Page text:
|Mendota (Bete Grise), MI|
Description: Take a look at the profile of the index finger on your left hand, and you will find that it closely resembles the Keweenaw Peninsula, jutting out into Lake Superior. Just below the northeast tip of the peninsula, on what would be the pad of your index finger, is an indentation known as Bete Grise Bay, which affords mariners shelter from the often turbulent waters of Lake Superior.
On March 2, 1867, Congress appropriated $14,000 for a pierhead light to mark the canal, and a deed to a roughly two-acre site for the associated keeper’s dwelling was obtained on May 9, 1868. The contractor hired for the work agreed to build the station for $11,220 and have it completed by November 1, 1869.
The light, named Mendota after a mining operation on the north shore of Lac La Belle, had an extremely short life. Just months after Mendota Lighthouse was established, the Lighthouse Board made the following announcement in its 1870 annual report:
This light, designed to guide vessels through an artificial cut to Lac La Belle, having been found to be of no use to navigators as a coast light, and as there is no commerce or at present attraction for commercial enterprise, and insufficient depth of water for any freight or passenger vessel navigating Lake Superior, its discontinuance has been ordered from and after the close of the present navigating season.
William Kirby was keeper of the light for the four-and-a-half months it was active.
During the summer of 1871, the crew aboard the lighthouse tender Haze dismantled the wooden pierhead tower at Bete Grise Bay and took it away. Four years later, the tower was retrieved from storage and installed atop the breakwater at Marquette.
With the increase of shipping on Lake Superior, Bete Grise Bay is being largely used by day as a harbor of refuge in gales from the north to the southwest, but at night it is now almost inaccessible. If a light is placed near the head of the bay, it will be of marked advantage in guiding vessels after dark to a safe anchorage.
Congress appropriated $7,500 on March 2, 1895, and bids were subsequently obtained for supplying construction materials. The original plan was to reuse the brick keeper’s dwelling built in 1869, but it was so damaged by storms during the winter of 1893 – 1894 that it had to be razed. An account of the construction of the second Mendota Lighthouse appeared in the Lighthouse Board’s annual report for 1896:
The material was delivered by the tender Amaranth at the site in September, 1895, and the cook house, quarters for the men, etc., were erected. The old house was torn down, and all the material that could be used in the new structure was cleaned and piled. The foundation of the tower and dwelling was completed and the brick work was laid up to the top of the first-floor joists. The boathouse was almost completed and the fence posts were all set. During October the oil house and the outhouses were completed. The dwelling and all outbuildings, laying sidewalks, etc., were completed in November. On November 30, 1895, a fourth-order flashing white light, varied by a white flash every 45 seconds, was established here.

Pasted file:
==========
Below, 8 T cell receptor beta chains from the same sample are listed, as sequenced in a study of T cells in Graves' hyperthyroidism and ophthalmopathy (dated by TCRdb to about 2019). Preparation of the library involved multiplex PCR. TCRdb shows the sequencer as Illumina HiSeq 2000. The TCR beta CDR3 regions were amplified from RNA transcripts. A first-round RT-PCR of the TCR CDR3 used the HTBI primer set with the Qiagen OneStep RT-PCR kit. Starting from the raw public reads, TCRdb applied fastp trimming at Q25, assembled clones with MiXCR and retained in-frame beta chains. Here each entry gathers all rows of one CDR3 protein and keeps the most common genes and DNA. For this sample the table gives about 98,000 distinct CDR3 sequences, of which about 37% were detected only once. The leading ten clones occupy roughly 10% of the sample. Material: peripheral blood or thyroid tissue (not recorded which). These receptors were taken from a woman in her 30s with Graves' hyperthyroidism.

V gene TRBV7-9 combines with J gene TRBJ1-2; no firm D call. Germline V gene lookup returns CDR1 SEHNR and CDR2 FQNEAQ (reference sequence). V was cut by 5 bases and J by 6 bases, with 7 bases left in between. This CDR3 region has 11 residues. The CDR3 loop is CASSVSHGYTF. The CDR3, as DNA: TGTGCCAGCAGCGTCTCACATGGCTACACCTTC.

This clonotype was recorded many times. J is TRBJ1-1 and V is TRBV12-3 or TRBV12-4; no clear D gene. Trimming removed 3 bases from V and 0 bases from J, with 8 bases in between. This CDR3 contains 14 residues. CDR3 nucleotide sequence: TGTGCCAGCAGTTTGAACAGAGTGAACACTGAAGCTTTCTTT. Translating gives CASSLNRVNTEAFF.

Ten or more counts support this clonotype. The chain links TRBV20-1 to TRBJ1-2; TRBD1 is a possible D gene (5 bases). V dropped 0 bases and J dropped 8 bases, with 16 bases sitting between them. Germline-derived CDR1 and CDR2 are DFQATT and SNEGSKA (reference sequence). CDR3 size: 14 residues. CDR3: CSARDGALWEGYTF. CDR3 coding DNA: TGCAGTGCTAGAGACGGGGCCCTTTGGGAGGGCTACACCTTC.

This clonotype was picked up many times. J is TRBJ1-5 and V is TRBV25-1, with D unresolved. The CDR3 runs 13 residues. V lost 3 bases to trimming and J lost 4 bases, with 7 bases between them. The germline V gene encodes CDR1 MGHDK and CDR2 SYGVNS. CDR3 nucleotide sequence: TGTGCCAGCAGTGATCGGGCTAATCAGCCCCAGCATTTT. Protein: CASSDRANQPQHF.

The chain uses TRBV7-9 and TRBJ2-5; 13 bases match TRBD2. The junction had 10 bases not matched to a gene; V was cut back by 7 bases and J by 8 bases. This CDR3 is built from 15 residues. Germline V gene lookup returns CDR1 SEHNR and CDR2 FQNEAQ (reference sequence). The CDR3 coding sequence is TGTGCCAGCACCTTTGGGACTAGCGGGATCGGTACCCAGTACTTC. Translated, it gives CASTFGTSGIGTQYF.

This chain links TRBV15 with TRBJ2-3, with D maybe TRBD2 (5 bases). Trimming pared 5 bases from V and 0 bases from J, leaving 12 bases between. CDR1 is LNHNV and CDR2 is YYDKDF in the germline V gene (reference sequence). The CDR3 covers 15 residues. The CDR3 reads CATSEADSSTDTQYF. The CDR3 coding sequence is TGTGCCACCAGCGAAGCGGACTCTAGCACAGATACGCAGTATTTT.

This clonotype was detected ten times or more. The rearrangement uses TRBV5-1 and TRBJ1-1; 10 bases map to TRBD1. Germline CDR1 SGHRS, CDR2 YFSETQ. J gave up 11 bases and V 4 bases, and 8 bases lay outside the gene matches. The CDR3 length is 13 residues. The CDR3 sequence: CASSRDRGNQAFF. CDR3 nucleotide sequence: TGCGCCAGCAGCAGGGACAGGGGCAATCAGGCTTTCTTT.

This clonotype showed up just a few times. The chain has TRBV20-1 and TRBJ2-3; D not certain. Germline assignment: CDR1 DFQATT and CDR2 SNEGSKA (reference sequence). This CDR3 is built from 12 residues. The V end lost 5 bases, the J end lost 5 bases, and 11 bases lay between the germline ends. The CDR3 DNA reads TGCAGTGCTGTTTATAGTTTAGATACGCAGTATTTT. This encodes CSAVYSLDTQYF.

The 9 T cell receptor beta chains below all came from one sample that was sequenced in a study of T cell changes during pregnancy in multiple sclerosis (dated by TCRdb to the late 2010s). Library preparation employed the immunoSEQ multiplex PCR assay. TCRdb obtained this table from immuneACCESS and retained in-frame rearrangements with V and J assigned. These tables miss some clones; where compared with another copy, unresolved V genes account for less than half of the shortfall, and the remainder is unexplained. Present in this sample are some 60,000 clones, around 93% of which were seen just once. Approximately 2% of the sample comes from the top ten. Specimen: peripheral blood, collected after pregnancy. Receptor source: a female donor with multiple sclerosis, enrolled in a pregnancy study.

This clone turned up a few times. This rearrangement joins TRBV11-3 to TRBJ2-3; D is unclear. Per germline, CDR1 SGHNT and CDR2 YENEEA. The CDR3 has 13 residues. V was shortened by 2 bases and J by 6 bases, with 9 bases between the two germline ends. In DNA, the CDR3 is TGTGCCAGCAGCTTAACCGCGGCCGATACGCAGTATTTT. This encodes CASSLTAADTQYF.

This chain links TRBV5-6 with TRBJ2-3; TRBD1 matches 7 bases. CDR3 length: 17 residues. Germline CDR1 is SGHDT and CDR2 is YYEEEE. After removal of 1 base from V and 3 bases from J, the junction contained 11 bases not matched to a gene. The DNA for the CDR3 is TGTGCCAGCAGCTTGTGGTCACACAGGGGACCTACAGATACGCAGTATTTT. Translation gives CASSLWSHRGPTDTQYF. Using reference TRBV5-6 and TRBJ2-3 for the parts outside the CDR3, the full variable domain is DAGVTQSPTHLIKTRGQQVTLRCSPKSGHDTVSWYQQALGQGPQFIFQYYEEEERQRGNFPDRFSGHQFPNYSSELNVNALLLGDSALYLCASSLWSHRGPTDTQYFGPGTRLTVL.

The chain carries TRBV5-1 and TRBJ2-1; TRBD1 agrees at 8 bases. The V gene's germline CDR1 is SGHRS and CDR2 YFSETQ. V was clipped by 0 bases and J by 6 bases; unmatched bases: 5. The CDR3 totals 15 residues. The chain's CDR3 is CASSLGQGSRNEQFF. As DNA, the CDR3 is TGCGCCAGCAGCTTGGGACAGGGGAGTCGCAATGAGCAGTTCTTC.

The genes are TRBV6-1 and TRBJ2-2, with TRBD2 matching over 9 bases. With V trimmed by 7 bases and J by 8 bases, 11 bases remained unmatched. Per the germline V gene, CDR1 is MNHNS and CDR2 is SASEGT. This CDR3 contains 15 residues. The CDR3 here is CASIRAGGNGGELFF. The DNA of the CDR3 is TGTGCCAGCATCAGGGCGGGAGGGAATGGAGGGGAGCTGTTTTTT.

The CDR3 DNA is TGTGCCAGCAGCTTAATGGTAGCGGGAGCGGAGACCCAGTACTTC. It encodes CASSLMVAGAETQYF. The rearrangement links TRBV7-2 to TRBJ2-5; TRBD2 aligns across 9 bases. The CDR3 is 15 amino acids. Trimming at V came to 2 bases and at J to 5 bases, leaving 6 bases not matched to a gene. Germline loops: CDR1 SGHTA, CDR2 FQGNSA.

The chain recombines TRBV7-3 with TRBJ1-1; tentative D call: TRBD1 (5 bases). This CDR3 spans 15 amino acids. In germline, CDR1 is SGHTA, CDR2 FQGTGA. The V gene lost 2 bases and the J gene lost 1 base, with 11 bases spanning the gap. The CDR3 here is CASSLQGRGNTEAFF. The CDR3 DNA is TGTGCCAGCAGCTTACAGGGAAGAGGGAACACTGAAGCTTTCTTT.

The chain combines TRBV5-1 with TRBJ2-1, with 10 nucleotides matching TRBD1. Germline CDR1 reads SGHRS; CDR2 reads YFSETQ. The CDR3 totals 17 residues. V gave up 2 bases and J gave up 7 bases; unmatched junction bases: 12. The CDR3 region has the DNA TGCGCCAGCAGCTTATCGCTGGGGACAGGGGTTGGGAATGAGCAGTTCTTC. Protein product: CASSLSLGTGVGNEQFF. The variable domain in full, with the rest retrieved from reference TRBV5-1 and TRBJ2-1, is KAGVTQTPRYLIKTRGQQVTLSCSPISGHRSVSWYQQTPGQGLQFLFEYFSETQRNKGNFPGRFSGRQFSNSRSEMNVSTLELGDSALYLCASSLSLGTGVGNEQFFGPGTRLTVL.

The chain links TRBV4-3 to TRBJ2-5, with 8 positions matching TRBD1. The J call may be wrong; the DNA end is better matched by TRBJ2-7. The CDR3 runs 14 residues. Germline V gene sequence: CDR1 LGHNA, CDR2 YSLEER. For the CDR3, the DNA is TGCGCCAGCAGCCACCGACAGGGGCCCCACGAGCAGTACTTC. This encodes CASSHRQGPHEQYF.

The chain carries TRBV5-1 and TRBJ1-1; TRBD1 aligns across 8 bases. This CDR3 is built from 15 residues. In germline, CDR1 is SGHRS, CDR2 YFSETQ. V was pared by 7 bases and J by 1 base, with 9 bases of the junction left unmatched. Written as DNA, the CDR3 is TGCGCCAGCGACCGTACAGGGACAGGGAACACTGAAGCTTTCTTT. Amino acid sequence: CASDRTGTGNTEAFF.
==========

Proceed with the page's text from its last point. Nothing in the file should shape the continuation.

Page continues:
There are many brick lighthouses that consist of a square brick tower attached to a rectangular, one-and-a-half-story keeper’s dwelling, but what makes Mendota Lighthouse unique is that its tower is centered on the longer wall, rather than the gable end, and its roof has a very steep pitch. Mendota’s tower is nine feet square and rises to a height of just over forty-two feet. The brick lighthouse, which features stone lintels and sills, was originally left unpainted, but by 1908, it was painted buff, which contrasted nicely with its red roof.
On October 31, 1896, the characteristic of Mendota Lighthouse was changed from a flashing light to a fixed white light. A new boathouse was built in 1903, and in 1906 a frame barn was added to the station. In 1907, 110 concrete slabs, made at the lighthouse depot in Detroit, were used to create walkways to link the lighthouse to the various outbuildings.
Mendota Light was converted to electric incandescent in 1929, and in 1933, an unattended acetylene light atop a square, skeletal tower replaced the lighthouse. Heimo (Paddy) Jaaskelainen purchased the lighthouse at auction and cared for it until his death in 1996.
In 1960, a project to create a harbor of refuge for recreational boaters saw the canal dredged and new piers at the Bete Grise entrance built at a cost of $450,000. Post-mounted lights were established at the outer end of each pier, and the 1933 onshore tower was discontinued.
Gary Kohs, owner of Fine Art Models in Royal Oak, Michigan, first saw Mendota Lighthouse on a motorcycle ride in September 1997. During a stop at a gift shop in Eagle Harbor, Kohs learned that the lighthouse was for sale, and he became its new owner the following year. (The asking price for the lighthouse was $500,000). Kohs was able to locate the fourth-order, Henry-Lepaute lens used in the lighthouse, and after the lens was restored, the light was reactivated at 9:45 on July 5, 1998 to the delight of roughly 3,000 onlookers. The current characteristic of the light is a white flash every twenty seconds.
Head Keepers: William Kirby (1870), William G. Jilbert (1895 – 1928).
Located at the southern side of the entrance to Lac La Belle from Bete Grise Bay,
near the tip of the Keweenaw Peninsula. The lighthouse is privately owned. Grounds/dwelling/tower closed.
The lighthouse is privately owned. Grounds/dwelling/tower closed.
Pictures on this page copyright Kraig Anderson, used by permission.